President Obama told donors Sunday night that he's not "particularly ideological." He made the comment at one of two Democratic fundraisers he attended in Seattle.
”I’m not a particularly ideological person,” Obama said, according to the White House pool report. “There’s things, some values I feel passionately about.” Those include, he said, making sure “everybody gets a fair shake” and “everybody being treated with dignity or respect, regardless of what they look like or who they are.”
Congress, Obama said, is the “biggest barrier and impediment” to achieving progress. He added that, without politics, there’s strong agreement on how to tackle infrastructure, immigration reform, early childhood education and investing in science and research.
“More than anything, what we’re looking for is not the defeat of another party, what we’re looking for is the advancement of ideas,” he said. “But to do that we’re going to need Nancy Pelosi as speaker because there’s a lot of work to be done right now.”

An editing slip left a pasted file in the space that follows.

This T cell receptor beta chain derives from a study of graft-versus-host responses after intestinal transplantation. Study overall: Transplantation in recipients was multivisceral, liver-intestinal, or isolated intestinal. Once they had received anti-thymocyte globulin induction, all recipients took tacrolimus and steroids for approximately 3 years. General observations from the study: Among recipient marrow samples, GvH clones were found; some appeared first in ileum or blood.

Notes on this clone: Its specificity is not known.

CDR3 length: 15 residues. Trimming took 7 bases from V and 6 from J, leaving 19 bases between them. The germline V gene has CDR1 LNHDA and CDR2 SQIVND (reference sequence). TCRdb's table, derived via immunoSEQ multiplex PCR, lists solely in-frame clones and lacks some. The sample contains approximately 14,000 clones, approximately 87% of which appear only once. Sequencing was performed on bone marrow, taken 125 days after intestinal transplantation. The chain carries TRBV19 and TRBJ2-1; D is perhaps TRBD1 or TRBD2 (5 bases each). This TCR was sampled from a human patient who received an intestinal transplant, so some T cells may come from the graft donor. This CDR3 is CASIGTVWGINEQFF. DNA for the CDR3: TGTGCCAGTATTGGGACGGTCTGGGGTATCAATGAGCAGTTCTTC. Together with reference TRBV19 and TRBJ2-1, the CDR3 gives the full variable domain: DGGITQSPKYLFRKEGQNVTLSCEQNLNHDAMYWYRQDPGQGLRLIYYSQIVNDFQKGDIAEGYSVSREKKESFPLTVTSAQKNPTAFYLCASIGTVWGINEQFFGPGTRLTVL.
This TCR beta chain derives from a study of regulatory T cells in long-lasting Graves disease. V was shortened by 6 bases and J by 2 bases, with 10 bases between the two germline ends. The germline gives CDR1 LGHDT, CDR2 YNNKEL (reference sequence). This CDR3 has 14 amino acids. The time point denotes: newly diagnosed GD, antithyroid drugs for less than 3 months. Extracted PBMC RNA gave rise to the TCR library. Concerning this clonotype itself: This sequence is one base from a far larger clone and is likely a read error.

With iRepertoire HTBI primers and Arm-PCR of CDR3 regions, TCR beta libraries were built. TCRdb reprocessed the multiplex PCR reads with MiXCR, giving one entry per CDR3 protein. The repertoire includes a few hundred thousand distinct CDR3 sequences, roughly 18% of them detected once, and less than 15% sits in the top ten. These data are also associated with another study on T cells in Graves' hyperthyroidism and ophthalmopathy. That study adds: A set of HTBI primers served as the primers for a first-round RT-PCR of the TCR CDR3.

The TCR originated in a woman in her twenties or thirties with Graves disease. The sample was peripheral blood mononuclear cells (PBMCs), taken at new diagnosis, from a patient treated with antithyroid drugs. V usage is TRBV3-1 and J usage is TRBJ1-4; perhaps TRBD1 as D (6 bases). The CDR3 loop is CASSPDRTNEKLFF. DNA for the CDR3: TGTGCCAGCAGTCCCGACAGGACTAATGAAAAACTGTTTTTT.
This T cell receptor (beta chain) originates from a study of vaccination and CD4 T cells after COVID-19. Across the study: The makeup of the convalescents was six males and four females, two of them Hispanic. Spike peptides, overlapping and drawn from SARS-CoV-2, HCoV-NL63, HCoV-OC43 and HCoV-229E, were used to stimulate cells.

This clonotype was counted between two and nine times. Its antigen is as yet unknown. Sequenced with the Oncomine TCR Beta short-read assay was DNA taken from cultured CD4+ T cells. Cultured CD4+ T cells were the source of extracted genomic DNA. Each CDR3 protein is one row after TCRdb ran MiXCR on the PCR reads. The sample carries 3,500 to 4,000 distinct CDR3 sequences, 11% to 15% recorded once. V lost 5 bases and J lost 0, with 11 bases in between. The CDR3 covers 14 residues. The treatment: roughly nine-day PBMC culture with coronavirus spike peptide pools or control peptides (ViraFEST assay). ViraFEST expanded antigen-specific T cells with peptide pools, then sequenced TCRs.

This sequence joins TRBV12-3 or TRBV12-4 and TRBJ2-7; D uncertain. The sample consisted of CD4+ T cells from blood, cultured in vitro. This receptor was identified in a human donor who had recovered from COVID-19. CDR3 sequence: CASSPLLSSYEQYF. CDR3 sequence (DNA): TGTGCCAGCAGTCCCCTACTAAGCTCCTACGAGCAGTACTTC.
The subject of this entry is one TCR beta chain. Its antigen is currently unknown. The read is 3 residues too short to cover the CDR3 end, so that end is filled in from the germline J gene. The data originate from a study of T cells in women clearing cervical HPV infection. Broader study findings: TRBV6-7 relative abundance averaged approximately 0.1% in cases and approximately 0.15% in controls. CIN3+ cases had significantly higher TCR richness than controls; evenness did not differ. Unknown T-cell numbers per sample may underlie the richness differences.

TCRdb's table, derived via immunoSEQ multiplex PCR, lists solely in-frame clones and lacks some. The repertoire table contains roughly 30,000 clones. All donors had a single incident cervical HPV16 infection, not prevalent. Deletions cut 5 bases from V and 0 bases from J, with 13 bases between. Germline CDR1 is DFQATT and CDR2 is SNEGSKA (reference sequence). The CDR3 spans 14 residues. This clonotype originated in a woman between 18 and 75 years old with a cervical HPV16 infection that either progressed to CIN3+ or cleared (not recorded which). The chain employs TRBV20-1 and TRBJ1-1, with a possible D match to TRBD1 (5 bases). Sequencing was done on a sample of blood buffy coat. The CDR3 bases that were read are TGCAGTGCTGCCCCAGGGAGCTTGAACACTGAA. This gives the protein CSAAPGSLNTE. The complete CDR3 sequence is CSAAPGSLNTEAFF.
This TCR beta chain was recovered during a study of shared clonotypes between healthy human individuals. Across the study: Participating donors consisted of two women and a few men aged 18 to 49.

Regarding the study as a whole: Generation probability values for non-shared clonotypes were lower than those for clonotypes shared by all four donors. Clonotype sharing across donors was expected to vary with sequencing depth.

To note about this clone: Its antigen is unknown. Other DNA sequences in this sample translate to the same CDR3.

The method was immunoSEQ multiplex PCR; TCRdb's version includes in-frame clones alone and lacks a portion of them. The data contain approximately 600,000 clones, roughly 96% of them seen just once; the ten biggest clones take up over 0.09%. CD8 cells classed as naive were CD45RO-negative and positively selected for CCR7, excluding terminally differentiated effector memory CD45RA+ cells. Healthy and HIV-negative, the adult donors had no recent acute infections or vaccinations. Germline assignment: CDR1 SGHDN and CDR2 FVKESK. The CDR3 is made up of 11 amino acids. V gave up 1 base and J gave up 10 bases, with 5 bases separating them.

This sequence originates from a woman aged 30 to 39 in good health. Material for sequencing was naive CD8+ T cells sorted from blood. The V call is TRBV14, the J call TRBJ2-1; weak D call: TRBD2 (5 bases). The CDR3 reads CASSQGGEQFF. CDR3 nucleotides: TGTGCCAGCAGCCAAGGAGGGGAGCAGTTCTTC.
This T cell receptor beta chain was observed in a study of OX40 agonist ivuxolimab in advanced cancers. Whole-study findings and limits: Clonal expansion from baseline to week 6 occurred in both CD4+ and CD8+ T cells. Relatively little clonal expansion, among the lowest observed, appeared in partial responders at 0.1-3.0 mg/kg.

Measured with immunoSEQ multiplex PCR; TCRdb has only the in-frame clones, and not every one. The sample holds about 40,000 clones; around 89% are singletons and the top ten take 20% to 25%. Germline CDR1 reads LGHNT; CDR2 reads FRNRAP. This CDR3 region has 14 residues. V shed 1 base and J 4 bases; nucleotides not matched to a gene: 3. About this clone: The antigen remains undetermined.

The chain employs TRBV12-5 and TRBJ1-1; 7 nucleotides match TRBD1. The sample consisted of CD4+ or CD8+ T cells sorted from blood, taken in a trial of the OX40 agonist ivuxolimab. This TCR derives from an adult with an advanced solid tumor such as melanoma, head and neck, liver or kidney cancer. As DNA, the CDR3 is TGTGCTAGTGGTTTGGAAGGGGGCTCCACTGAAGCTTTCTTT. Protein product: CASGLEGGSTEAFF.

At the event, Obama also acknowledged Washington Democratic Reps. Rick Larsen Suzan DelBene and Derek Kilmer; Washington Gov. Jay Inslee (D); and New York Rep. Steve Israel, who serves as chairman of the Democratic Congressional Campaign Committee.
Obama spoke for about 10 minutes at the fundraiser, which was held at the home of Jon Shirley, the former president of Microsoft.
The president continues on to San Francisco Monday for more fundraisers and is expected to address immigration reform.